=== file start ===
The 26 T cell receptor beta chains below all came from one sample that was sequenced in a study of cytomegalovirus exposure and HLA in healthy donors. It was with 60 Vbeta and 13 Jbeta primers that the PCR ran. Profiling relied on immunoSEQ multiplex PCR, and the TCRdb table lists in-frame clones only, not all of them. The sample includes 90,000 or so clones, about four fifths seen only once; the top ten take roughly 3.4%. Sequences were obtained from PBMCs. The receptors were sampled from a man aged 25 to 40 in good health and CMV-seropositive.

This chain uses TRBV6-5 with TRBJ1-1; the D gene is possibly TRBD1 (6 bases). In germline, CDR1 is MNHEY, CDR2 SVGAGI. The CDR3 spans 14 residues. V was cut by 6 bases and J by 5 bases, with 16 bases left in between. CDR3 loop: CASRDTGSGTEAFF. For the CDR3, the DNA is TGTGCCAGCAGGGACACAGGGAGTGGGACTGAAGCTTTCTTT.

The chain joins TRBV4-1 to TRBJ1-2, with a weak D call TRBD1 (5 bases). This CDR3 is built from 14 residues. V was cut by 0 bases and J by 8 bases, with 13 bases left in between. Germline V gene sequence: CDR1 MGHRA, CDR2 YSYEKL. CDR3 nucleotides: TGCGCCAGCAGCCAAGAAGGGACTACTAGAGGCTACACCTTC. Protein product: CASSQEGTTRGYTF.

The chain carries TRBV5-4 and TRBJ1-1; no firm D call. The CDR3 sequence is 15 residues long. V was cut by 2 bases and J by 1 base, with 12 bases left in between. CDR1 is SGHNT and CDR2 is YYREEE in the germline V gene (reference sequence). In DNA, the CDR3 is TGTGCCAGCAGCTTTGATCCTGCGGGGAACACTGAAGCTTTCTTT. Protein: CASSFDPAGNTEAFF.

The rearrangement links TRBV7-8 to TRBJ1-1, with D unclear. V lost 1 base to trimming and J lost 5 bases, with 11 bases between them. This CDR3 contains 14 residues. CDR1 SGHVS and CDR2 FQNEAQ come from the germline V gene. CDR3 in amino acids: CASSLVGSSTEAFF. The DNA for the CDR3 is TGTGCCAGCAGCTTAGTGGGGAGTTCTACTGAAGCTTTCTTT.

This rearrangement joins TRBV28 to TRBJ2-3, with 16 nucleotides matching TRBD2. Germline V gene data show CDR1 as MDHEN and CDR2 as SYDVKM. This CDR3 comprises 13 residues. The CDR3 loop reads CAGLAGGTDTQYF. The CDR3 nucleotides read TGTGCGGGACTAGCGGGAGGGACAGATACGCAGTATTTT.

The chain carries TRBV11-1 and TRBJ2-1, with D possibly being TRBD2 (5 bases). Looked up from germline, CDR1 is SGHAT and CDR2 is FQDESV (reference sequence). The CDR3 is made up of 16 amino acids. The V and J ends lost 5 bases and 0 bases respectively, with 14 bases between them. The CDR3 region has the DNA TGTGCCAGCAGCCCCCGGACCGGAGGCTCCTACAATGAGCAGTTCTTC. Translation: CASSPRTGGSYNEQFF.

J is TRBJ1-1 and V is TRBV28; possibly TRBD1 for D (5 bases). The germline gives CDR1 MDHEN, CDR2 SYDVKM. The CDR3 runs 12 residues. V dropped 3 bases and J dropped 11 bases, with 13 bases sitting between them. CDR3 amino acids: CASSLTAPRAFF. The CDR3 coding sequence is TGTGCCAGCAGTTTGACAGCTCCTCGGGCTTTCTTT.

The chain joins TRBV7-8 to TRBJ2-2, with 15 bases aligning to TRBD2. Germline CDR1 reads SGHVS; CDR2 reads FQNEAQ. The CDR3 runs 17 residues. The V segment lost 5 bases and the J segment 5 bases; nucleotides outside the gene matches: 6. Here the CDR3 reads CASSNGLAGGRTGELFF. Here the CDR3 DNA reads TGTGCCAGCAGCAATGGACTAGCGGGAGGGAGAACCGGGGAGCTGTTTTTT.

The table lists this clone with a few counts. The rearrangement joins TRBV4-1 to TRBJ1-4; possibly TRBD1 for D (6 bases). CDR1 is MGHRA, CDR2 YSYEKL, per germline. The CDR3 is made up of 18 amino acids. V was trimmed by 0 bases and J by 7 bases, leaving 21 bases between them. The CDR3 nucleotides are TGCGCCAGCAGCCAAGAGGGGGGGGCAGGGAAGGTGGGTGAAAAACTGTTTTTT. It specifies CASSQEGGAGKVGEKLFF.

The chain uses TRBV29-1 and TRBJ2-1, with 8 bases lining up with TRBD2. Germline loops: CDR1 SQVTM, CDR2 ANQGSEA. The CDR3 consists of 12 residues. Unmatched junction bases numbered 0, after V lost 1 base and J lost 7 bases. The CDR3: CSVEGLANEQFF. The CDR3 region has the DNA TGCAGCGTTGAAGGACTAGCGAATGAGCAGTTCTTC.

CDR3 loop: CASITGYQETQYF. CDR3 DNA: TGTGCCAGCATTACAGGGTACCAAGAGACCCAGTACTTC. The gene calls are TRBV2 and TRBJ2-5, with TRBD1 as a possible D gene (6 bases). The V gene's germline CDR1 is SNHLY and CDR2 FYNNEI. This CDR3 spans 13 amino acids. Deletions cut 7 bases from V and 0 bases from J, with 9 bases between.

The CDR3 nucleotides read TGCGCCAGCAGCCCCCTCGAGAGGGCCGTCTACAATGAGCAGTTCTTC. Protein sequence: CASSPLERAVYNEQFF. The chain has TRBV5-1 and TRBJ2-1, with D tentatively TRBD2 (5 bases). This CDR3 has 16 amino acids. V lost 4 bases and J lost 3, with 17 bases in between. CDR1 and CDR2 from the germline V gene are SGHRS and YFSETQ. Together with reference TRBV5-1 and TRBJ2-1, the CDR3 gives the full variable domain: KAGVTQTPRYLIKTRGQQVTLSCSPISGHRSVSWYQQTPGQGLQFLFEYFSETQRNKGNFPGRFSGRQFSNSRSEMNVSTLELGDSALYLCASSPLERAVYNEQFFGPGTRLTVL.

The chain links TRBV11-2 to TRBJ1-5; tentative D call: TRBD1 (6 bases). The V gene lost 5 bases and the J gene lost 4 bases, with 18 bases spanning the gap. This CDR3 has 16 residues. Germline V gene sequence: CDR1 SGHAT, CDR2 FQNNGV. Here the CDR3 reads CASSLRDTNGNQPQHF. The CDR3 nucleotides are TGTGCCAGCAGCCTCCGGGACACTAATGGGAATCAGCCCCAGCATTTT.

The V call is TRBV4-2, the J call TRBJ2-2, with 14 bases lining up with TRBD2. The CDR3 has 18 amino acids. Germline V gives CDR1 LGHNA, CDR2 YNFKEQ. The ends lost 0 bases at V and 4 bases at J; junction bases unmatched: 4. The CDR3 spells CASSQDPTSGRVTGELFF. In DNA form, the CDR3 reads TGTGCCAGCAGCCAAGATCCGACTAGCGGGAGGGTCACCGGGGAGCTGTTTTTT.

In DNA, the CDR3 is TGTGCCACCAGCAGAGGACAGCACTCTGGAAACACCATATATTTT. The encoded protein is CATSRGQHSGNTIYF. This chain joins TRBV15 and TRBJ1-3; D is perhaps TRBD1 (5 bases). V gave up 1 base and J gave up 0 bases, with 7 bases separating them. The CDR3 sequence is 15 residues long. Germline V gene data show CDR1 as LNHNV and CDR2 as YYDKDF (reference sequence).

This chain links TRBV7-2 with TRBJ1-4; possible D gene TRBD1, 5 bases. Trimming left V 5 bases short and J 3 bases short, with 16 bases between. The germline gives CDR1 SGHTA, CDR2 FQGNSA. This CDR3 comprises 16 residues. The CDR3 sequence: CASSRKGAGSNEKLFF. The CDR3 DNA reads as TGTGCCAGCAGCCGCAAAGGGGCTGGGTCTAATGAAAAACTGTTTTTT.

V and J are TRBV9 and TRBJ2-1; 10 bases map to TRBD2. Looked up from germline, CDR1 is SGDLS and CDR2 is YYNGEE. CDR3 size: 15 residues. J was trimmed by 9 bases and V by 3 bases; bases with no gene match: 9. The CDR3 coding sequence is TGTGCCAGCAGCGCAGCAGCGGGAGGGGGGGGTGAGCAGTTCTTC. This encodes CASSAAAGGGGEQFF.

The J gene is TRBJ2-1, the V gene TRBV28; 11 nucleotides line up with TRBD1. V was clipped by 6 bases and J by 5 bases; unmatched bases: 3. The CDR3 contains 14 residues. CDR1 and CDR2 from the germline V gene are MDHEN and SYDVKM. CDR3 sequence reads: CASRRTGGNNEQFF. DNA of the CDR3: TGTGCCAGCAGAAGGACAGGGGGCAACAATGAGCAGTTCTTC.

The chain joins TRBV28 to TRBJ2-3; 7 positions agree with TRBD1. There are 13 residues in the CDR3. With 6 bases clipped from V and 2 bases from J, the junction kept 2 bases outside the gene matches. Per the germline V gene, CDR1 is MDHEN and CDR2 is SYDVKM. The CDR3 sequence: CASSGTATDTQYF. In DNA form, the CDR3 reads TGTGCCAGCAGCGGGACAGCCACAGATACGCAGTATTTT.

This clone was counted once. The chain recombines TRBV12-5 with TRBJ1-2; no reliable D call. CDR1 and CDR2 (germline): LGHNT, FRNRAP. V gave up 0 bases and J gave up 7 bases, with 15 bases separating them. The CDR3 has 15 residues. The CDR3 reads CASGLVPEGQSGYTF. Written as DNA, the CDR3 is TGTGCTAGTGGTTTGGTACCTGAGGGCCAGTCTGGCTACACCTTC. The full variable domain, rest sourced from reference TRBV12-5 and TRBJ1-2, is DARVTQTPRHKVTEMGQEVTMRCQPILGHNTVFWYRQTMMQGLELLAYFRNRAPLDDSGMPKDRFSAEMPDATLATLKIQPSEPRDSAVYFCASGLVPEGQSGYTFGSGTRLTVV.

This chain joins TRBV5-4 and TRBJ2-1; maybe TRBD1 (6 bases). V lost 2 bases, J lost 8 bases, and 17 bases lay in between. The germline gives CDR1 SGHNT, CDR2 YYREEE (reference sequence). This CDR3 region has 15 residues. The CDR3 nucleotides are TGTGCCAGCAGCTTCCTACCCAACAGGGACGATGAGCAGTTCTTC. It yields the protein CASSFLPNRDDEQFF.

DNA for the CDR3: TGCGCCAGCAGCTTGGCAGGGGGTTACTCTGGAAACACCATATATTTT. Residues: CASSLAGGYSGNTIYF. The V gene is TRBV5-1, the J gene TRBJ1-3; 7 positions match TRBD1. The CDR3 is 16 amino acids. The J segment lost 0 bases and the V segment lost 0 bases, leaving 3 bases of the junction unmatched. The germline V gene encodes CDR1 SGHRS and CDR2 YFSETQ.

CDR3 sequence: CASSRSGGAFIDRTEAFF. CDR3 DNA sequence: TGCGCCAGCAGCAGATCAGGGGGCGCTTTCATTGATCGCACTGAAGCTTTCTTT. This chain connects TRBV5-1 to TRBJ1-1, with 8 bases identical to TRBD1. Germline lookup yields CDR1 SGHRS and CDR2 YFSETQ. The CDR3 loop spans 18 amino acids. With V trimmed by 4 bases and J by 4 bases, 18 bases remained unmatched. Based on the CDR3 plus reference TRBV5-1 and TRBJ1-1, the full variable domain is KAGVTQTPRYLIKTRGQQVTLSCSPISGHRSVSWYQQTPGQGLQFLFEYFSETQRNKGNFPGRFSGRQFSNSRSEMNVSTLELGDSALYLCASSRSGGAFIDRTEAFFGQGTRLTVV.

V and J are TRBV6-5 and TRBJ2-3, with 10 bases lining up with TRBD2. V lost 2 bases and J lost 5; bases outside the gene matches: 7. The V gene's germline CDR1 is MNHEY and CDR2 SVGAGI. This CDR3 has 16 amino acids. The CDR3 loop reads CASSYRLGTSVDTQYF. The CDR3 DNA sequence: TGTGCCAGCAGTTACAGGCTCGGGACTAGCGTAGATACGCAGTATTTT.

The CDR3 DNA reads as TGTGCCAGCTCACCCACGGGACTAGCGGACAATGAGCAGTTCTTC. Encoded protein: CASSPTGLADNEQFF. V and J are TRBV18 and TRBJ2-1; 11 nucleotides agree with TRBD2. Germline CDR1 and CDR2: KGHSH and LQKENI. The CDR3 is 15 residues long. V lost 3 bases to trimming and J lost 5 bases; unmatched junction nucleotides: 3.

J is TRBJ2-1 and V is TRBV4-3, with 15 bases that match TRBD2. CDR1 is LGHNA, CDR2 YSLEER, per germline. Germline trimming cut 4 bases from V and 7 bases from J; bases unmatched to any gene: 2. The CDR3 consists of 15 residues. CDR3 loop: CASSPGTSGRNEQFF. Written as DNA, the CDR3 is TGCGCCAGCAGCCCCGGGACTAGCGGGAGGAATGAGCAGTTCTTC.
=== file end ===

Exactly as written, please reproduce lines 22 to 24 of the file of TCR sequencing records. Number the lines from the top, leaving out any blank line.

This chain joins TRBV5-4 and TRBJ2-1; maybe TRBD1 (6 bases). V lost 2 bases, J lost 8 bases, and 17 bases lay in between. The germline gives CDR1 SGHNT, CDR2 YYREEE (reference sequence). This CDR3 region has 15 residues. The CDR3 nucleotides are TGTGCCAGCAGCTTCCTACCCAACAGGGACGATGAGCAGTTCTTC. It yields the protein CASSFLPNRDDEQFF.

DNA for the CDR3: TGCGCCAGCAGCTTGGCAGGGGGTTACTCTGGAAACACCATATATTTT. Residues: CASSLAGGYSGNTIYF. The V gene is TRBV5-1, the J gene TRBJ1-3; 7 positions match TRBD1. The CDR3 is 16 amino acids. The J segment lost 0 bases and the V segment lost 0 bases, leaving 3 bases of the junction unmatched. The germline V gene encodes CDR1 SGHRS and CDR2 YFSETQ.

CDR3 sequence: CASSRSGGAFIDRTEAFF. CDR3 DNA sequence: TGCGCCAGCAGCAGATCAGGGGGCGCTTTCATTGATCGCACTGAAGCTTTCTTT. This chain connects TRBV5-1 to TRBJ1-1, with 8 bases identical to TRBD1. Germline lookup yields CDR1 SGHRS and CDR2 YFSETQ. The CDR3 loop spans 18 amino acids. With V trimmed by 4 bases and J by 4 bases, 18 bases remained unmatched. Based on the CDR3 plus reference TRBV5-1 and TRBJ1-1, the full variable domain is KAGVTQTPRYLIKTRGQQVTLSCSPISGHRSVSWYQQTPGQGLQFLFEYFSETQRNKGNFPGRFSGRQFSNSRSEMNVSTLELGDSALYLCASSRSGGAFIDRTEAFFGQGTRLTVV.